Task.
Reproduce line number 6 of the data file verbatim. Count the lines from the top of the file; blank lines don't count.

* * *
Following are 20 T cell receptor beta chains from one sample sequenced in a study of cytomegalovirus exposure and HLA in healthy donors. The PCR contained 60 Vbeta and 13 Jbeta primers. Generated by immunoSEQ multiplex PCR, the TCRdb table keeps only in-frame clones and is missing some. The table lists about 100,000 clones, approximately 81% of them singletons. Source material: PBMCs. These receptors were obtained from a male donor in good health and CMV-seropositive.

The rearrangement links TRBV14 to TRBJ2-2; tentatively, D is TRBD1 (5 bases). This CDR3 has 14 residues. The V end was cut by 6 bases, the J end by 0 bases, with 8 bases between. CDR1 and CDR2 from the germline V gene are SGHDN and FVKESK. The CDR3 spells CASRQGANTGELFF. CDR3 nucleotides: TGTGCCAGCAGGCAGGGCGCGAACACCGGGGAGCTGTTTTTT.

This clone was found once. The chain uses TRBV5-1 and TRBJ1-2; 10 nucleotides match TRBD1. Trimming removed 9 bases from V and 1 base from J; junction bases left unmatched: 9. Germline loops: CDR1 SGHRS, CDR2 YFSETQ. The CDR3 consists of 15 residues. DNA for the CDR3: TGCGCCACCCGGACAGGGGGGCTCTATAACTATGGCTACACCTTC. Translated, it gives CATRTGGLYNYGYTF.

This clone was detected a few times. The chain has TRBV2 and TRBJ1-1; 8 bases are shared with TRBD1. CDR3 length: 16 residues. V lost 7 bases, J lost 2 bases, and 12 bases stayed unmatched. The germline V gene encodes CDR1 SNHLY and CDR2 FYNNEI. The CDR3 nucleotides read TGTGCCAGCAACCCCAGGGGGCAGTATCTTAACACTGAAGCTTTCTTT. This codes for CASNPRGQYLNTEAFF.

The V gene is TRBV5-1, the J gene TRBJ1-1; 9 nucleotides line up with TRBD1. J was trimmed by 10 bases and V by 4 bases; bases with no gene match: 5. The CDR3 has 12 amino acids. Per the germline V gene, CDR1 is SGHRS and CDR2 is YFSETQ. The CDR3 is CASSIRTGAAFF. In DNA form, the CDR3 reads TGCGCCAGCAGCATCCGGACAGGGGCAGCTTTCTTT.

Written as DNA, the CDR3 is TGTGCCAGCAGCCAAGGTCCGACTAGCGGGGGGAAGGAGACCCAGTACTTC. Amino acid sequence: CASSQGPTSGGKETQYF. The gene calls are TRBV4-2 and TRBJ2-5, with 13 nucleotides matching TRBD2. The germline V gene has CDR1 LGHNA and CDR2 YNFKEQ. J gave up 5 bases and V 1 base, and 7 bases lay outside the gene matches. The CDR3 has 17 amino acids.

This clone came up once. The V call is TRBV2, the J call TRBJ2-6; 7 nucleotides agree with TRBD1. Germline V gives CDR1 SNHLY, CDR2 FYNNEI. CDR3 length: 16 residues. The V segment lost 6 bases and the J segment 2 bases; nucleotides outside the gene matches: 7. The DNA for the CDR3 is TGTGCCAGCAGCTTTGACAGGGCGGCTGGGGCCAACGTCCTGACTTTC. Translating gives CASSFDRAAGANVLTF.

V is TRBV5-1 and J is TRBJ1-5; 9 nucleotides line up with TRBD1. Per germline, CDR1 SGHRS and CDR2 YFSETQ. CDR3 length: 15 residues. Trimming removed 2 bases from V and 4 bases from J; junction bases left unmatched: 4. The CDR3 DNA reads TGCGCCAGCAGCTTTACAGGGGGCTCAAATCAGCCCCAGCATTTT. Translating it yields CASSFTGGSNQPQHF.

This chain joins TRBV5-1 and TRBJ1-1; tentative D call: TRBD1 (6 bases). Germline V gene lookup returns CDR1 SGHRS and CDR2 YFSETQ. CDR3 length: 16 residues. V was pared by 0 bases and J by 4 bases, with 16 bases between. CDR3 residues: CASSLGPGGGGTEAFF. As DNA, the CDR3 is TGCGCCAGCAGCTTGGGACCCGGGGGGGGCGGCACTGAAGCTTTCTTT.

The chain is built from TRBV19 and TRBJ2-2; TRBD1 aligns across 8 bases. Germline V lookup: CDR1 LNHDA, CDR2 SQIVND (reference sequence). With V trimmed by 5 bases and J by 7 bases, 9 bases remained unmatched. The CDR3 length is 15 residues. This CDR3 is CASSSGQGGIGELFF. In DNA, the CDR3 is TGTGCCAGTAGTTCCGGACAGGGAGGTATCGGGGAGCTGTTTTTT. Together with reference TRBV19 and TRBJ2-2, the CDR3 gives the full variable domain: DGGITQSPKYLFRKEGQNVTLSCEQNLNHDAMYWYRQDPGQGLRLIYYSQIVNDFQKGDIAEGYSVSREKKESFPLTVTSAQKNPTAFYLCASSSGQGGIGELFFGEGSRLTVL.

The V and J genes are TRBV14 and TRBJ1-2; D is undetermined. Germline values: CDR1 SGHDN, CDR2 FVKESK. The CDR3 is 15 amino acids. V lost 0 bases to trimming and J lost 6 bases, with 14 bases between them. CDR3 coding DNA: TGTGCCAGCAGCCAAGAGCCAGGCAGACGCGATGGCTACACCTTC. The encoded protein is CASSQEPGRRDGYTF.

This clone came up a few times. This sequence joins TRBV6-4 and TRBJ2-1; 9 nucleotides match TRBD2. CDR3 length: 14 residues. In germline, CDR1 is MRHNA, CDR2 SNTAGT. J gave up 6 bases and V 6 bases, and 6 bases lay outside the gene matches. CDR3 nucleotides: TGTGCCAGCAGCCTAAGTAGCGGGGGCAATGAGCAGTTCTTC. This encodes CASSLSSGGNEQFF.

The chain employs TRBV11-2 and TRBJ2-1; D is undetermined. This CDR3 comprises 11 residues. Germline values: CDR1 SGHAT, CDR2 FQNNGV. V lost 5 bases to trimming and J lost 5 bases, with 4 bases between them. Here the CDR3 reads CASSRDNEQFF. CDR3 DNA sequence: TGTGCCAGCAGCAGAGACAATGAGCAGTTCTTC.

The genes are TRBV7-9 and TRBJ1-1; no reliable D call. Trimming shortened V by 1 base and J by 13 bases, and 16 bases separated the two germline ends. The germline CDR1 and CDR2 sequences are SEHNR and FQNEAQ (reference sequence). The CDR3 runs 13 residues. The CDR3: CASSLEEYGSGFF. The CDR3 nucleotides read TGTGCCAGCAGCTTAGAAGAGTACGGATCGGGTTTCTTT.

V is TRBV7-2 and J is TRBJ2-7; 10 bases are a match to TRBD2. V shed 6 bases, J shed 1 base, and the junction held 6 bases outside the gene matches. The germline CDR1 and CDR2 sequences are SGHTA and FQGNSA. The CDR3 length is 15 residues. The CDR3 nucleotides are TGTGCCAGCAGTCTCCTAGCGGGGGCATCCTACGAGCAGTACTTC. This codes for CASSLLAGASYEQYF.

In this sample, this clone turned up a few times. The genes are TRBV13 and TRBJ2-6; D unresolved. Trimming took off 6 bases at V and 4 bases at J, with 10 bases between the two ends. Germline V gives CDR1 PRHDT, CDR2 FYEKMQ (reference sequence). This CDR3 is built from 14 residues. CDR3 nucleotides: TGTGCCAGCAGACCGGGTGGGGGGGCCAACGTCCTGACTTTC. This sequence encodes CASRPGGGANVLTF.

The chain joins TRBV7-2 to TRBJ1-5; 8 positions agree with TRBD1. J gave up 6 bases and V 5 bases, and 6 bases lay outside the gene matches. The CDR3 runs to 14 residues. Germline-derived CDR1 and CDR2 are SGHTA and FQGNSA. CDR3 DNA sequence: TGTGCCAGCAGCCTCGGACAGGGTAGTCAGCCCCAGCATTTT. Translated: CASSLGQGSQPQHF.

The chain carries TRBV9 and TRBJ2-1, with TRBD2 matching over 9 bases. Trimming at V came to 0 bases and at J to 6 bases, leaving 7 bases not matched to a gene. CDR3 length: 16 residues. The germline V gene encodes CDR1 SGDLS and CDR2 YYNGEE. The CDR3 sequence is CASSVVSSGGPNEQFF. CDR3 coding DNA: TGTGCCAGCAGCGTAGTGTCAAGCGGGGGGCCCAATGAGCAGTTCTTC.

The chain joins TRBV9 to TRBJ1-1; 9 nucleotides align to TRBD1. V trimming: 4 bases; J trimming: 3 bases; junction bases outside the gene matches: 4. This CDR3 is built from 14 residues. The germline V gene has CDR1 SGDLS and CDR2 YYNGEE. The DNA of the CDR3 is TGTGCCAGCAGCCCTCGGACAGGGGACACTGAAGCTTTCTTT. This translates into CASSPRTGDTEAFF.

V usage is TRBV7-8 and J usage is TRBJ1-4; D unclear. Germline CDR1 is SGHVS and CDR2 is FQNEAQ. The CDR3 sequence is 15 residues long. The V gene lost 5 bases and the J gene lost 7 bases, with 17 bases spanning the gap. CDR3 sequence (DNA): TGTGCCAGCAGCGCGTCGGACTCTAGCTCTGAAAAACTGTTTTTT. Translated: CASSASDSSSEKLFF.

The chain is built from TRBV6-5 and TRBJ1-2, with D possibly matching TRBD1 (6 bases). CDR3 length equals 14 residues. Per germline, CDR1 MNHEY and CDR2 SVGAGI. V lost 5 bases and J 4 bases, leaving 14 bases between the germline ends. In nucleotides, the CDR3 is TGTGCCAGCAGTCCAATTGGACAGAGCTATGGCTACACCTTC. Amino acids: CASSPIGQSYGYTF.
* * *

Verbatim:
Written as DNA, the CDR3 is TGTGCCAGCAGCCAAGGTCCGACTAGCGGGGGGAAGGAGACCCAGTACTTC. Amino acid sequence: CASSQGPTSGGKETQYF. The gene calls are TRBV4-2 and TRBJ2-5, with 13 nucleotides matching TRBD2. The germline V gene has CDR1 LGHNA and CDR2 YNFKEQ. J gave up 5 bases and V 1 base, and 7 bases lay outside the gene matches. The CDR3 has 17 amino acids.